Break Your Addiction to Job Boards

Break Your Addiction to Job Boards

Fortune Magazine has made it official: Job Boards are not the most effective way for most people to find employment.  The article notes it would be more effective to have lunch with one good contact than to send 50 resumes for openings through job boards.

If you’re struggling with job board addiction, here is a 12-step plan for moving towards more productive activity:

  1. Limit time spent on job boards to no more than 20% of your daily effort
  2. Set a daily target for actively growing your network
  3. Revitalize and optimize your LinkedIn profile
  4. Learn a new skill and add it to your resume
  5. Volunteer  or mentor someone and add the skills you build to your resume
  6. Consider an internship as a way of learning a new skill or getting into a new field
  7. Connect with someone who will mentor you through this job search or join a search support group
  8. Consider a contractor, consulting or short term job while searching for something more permanent
  9. Join a professional group and attend the meetings
  10. Twitter as an easy way to network and share your expertise
  11. Plan regular face-to-face contact with others including networking meetings and social interaction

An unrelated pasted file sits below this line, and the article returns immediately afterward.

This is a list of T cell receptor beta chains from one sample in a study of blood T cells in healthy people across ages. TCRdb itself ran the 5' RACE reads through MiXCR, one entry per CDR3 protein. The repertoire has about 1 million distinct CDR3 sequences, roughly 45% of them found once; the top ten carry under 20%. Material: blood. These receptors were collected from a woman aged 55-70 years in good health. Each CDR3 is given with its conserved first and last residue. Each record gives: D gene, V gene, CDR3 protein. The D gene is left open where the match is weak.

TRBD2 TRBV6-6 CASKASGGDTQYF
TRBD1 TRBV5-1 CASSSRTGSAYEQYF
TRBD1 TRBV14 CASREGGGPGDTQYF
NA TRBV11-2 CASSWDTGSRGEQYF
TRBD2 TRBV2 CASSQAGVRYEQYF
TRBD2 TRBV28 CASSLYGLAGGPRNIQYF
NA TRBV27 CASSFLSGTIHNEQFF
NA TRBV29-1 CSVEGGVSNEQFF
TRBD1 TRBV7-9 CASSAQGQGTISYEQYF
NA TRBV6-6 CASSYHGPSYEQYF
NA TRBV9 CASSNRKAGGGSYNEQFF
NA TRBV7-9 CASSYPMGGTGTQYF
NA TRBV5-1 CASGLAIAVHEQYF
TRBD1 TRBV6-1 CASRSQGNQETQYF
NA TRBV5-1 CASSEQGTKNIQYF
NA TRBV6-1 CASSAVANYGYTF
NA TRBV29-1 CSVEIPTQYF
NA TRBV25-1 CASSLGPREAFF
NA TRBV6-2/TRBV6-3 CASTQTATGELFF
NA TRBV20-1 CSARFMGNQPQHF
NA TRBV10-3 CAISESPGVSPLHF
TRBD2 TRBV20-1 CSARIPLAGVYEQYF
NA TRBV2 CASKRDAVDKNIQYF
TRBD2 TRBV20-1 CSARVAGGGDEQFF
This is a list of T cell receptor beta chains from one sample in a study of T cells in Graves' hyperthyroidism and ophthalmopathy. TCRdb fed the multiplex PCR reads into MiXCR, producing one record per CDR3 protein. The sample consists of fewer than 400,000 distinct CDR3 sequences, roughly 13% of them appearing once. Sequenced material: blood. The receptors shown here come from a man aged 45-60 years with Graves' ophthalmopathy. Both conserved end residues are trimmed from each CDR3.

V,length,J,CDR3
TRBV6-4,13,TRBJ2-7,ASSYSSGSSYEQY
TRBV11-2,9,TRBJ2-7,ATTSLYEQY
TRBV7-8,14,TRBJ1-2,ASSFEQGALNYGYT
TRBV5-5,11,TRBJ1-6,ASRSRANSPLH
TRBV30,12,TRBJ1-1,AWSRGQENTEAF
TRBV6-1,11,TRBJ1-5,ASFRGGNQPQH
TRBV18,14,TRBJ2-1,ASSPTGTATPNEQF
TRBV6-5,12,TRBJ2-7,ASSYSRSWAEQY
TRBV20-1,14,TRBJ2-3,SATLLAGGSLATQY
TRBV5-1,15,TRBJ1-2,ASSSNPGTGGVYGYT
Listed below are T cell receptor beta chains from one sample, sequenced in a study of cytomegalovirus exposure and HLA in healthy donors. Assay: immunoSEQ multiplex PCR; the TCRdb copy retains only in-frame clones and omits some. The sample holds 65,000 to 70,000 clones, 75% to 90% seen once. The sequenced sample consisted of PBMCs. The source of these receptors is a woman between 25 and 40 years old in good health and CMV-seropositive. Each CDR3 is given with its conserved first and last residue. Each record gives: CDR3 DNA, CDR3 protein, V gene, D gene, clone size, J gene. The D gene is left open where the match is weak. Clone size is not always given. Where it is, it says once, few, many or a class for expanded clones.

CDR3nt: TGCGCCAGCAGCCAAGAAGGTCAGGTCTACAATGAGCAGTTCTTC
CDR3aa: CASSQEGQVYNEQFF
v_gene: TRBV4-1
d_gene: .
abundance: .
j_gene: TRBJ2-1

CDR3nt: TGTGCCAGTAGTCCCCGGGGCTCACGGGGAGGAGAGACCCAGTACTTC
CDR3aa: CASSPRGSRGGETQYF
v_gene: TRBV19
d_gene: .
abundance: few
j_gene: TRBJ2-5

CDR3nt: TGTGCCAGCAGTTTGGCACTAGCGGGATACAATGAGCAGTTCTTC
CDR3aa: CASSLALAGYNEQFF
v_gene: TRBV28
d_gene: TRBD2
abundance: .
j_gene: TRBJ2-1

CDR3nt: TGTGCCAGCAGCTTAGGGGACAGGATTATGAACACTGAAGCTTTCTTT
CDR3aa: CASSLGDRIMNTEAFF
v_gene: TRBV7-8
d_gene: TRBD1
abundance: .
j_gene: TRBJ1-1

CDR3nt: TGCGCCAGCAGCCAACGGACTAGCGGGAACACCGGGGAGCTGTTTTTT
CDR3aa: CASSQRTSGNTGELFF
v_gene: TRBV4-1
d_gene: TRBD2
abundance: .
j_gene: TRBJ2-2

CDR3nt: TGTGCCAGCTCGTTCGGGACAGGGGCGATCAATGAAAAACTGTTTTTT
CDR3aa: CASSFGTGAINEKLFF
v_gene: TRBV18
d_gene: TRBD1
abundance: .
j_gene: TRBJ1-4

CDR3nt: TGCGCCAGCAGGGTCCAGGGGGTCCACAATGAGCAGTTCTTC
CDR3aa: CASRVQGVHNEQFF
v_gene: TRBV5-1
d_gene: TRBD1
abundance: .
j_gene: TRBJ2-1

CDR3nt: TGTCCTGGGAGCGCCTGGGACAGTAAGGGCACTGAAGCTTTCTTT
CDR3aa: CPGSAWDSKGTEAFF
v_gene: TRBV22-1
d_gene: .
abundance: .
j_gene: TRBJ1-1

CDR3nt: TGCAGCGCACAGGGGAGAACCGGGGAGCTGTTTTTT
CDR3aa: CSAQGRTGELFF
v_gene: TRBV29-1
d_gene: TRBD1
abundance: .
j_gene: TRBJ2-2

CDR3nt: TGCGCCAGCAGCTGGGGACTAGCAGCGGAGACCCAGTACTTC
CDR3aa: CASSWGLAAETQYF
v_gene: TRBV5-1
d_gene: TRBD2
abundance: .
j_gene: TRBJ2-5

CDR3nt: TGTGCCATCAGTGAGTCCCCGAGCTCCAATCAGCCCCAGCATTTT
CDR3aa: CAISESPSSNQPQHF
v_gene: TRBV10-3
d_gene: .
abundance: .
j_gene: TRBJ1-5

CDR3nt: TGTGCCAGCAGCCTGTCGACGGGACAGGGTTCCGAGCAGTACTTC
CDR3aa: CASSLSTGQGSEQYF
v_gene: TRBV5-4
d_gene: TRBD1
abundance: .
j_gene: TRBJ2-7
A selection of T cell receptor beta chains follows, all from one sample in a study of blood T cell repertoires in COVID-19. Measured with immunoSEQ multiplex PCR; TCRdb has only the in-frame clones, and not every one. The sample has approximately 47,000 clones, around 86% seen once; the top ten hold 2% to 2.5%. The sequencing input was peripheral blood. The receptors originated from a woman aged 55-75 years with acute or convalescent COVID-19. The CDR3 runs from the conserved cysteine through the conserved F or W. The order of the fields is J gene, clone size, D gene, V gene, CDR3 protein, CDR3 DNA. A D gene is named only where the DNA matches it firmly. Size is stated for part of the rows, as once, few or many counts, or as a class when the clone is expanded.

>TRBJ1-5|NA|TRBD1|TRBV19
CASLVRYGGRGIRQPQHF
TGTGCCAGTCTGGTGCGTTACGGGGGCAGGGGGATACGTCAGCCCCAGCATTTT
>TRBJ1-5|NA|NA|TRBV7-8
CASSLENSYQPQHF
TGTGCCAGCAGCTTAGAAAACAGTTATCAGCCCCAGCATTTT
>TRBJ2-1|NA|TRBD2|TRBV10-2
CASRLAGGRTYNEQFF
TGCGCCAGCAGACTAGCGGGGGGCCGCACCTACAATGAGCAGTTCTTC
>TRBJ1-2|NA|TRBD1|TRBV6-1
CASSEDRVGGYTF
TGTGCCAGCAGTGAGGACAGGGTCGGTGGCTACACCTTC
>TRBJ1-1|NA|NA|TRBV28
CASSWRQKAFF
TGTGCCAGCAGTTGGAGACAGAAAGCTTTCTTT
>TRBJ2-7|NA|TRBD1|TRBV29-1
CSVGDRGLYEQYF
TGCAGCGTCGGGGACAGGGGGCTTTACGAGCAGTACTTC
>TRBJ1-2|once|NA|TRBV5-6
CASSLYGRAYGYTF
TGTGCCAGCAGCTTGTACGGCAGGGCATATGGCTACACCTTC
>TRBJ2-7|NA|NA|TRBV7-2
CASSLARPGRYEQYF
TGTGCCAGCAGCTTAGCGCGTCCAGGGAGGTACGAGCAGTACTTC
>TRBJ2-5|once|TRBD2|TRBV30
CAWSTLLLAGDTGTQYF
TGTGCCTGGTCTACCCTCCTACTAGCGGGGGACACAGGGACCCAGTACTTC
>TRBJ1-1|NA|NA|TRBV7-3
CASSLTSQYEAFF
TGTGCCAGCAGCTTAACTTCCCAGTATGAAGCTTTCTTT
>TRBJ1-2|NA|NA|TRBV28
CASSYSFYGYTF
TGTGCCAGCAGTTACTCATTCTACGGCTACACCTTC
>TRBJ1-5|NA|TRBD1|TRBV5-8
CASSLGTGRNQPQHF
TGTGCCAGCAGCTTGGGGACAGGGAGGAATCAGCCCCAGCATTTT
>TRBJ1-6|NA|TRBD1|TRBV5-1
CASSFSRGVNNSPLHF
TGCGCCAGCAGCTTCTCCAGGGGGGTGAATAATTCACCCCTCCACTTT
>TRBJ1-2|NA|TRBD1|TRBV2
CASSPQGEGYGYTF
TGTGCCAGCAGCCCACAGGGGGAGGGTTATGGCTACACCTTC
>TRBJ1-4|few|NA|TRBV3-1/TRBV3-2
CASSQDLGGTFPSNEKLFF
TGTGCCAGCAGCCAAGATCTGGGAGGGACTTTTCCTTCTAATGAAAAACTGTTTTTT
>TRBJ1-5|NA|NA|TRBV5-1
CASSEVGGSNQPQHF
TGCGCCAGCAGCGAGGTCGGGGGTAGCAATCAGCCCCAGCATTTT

12. Reward yourself daily with pleasurable activities.  It may sound contradictory, but enjoying the time off can actually make you more productive.

Don’t be lured into the false sense of productivity offered by job board activity. These alternate activities will keep you very busy in ways that grow your network and truly move you closer to finding the right job.

Tell us: How are you using job boards in your search?

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7 thoughts on “Break Your Addiction to Job Boards

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  3. I have learned over time to use Job Boards very sparingly. One benefit was applying for a job with a well-known company through the board and then getting into their career site; I have received e-mails directly from the company regarding jobs that they invite me to apply for. Not the only way to find employment, but it doesn’t hurt, either.

    1. Denise, that’s a great idea. Don’t ignore job boards completely, just don’t rely on them as your main source of leads. But what you’re suggesting is really smart.

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